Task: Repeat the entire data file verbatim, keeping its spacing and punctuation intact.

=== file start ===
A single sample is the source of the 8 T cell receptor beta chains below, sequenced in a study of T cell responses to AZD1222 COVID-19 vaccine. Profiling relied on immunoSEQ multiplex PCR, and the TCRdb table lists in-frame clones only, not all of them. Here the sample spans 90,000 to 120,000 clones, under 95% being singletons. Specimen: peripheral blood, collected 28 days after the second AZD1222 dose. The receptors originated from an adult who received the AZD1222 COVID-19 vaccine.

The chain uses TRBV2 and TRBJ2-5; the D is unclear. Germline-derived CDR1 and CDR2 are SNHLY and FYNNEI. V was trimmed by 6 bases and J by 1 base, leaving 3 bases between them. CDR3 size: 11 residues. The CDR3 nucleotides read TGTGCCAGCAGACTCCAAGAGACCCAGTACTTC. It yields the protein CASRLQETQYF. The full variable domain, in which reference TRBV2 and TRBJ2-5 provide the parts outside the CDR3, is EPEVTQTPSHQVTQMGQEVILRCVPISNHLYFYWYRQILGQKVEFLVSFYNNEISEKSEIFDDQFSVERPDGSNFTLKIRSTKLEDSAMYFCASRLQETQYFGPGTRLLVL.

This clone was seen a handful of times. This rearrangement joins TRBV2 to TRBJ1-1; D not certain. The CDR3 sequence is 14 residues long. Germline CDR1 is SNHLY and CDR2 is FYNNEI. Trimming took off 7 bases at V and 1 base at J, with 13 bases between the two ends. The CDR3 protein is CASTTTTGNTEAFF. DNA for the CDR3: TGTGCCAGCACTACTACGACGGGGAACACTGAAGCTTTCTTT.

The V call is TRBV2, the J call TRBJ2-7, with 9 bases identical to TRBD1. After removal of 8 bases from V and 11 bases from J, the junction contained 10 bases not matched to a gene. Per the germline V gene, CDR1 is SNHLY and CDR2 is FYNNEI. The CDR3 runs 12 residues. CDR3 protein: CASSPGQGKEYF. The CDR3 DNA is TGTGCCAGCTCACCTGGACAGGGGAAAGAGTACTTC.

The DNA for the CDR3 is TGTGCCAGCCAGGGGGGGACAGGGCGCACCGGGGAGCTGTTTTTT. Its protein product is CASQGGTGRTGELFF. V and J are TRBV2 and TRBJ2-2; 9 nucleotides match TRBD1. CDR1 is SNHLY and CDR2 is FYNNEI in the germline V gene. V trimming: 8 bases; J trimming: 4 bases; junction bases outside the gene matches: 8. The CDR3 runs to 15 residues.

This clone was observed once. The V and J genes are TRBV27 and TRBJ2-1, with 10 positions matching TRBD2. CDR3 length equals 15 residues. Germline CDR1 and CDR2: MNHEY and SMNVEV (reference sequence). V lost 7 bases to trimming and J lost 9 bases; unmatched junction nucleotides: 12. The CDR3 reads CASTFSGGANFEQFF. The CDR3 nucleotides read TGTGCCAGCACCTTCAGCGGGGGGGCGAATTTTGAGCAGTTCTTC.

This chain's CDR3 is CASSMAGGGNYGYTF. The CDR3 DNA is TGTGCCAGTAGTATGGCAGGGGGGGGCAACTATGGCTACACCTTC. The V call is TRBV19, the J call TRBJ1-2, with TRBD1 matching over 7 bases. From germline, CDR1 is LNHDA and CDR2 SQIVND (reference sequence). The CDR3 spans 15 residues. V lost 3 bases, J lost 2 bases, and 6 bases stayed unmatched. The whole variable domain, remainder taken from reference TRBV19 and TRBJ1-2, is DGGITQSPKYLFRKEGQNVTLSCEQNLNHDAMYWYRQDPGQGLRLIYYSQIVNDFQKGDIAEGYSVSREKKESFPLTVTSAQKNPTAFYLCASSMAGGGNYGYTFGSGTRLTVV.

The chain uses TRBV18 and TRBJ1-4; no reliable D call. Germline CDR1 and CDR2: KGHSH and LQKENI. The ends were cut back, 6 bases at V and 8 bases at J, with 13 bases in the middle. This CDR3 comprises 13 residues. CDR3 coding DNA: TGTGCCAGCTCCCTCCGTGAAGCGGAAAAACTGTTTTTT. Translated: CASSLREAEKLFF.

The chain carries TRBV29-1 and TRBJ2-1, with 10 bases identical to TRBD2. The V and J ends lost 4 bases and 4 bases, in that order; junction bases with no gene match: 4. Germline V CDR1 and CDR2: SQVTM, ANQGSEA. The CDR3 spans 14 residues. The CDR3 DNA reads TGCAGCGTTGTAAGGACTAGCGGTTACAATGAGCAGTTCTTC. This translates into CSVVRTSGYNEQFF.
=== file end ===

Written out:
A single sample is the source of the 8 T cell receptor beta chains below, sequenced in a study of T cell responses to AZD1222 COVID-19 vaccine. Profiling relied on immunoSEQ multiplex PCR, and the TCRdb table lists in-frame clones only, not all of them. Here the sample spans 90,000 to 120,000 clones, under 95% being singletons. Specimen: peripheral blood, collected 28 days after the second AZD1222 dose. The receptors originated from an adult who received the AZD1222 COVID-19 vaccine.

The chain uses TRBV2 and TRBJ2-5; the D is unclear. Germline-derived CDR1 and CDR2 are SNHLY and FYNNEI. V was trimmed by 6 bases and J by 1 base, leaving 3 bases between them. CDR3 size: 11 residues. The CDR3 nucleotides read TGTGCCAGCAGACTCCAAGAGACCCAGTACTTC. It yields the protein CASRLQETQYF. The full variable domain, in which reference TRBV2 and TRBJ2-5 provide the parts outside the CDR3, is EPEVTQTPSHQVTQMGQEVILRCVPISNHLYFYWYRQILGQKVEFLVSFYNNEISEKSEIFDDQFSVERPDGSNFTLKIRSTKLEDSAMYFCASRLQETQYFGPGTRLLVL.

This clone was seen a handful of times. This rearrangement joins TRBV2 to TRBJ1-1; D not certain. The CDR3 sequence is 14 residues long. Germline CDR1 is SNHLY and CDR2 is FYNNEI. Trimming took off 7 bases at V and 1 base at J, with 13 bases between the two ends. The CDR3 protein is CASTTTTGNTEAFF. DNA for the CDR3: TGTGCCAGCACTACTACGACGGGGAACACTGAAGCTTTCTTT.

The V call is TRBV2, the J call TRBJ2-7, with 9 bases identical to TRBD1. After removal of 8 bases from V and 11 bases from J, the junction contained 10 bases not matched to a gene. Per the germline V gene, CDR1 is SNHLY and CDR2 is FYNNEI. The CDR3 runs 12 residues. CDR3 protein: CASSPGQGKEYF. The CDR3 DNA is TGTGCCAGCTCACCTGGACAGGGGAAAGAGTACTTC.

The DNA for the CDR3 is TGTGCCAGCCAGGGGGGGACAGGGCGCACCGGGGAGCTGTTTTTT. Its protein product is CASQGGTGRTGELFF. V and J are TRBV2 and TRBJ2-2; 9 nucleotides match TRBD1. CDR1 is SNHLY and CDR2 is FYNNEI in the germline V gene. V trimming: 8 bases; J trimming: 4 bases; junction bases outside the gene matches: 8. The CDR3 runs to 15 residues.

This clone was observed once. The V and J genes are TRBV27 and TRBJ2-1, with 10 positions matching TRBD2. CDR3 length equals 15 residues. Germline CDR1 and CDR2: MNHEY and SMNVEV (reference sequence). V lost 7 bases to trimming and J lost 9 bases; unmatched junction nucleotides: 12. The CDR3 reads CASTFSGGANFEQFF. The CDR3 nucleotides read TGTGCCAGCACCTTCAGCGGGGGGGCGAATTTTGAGCAGTTCTTC.

This chain's CDR3 is CASSMAGGGNYGYTF. The CDR3 DNA is TGTGCCAGTAGTATGGCAGGGGGGGGCAACTATGGCTACACCTTC. The V call is TRBV19, the J call TRBJ1-2, with TRBD1 matching over 7 bases. From germline, CDR1 is LNHDA and CDR2 SQIVND (reference sequence). The CDR3 spans 15 residues. V lost 3 bases, J lost 2 bases, and 6 bases stayed unmatched. The whole variable domain, remainder taken from reference TRBV19 and TRBJ1-2, is DGGITQSPKYLFRKEGQNVTLSCEQNLNHDAMYWYRQDPGQGLRLIYYSQIVNDFQKGDIAEGYSVSREKKESFPLTVTSAQKNPTAFYLCASSMAGGGNYGYTFGSGTRLTVV.

The chain uses TRBV18 and TRBJ1-4; no reliable D call. Germline CDR1 and CDR2: KGHSH and LQKENI. The ends were cut back, 6 bases at V and 8 bases at J, with 13 bases in the middle. This CDR3 comprises 13 residues. CDR3 coding DNA: TGTGCCAGCTCCCTCCGTGAAGCGGAAAAACTGTTTTTT. Translated: CASSLREAEKLFF.

The chain carries TRBV29-1 and TRBJ2-1, with 10 bases identical to TRBD2. The V and J ends lost 4 bases and 4 bases, in that order; junction bases with no gene match: 4. Germline V CDR1 and CDR2: SQVTM, ANQGSEA. The CDR3 spans 14 residues. The CDR3 DNA reads TGCAGCGTTGTAAGGACTAGCGGTTACAATGAGCAGTTCTTC. This translates into CSVVRTSGYNEQFF.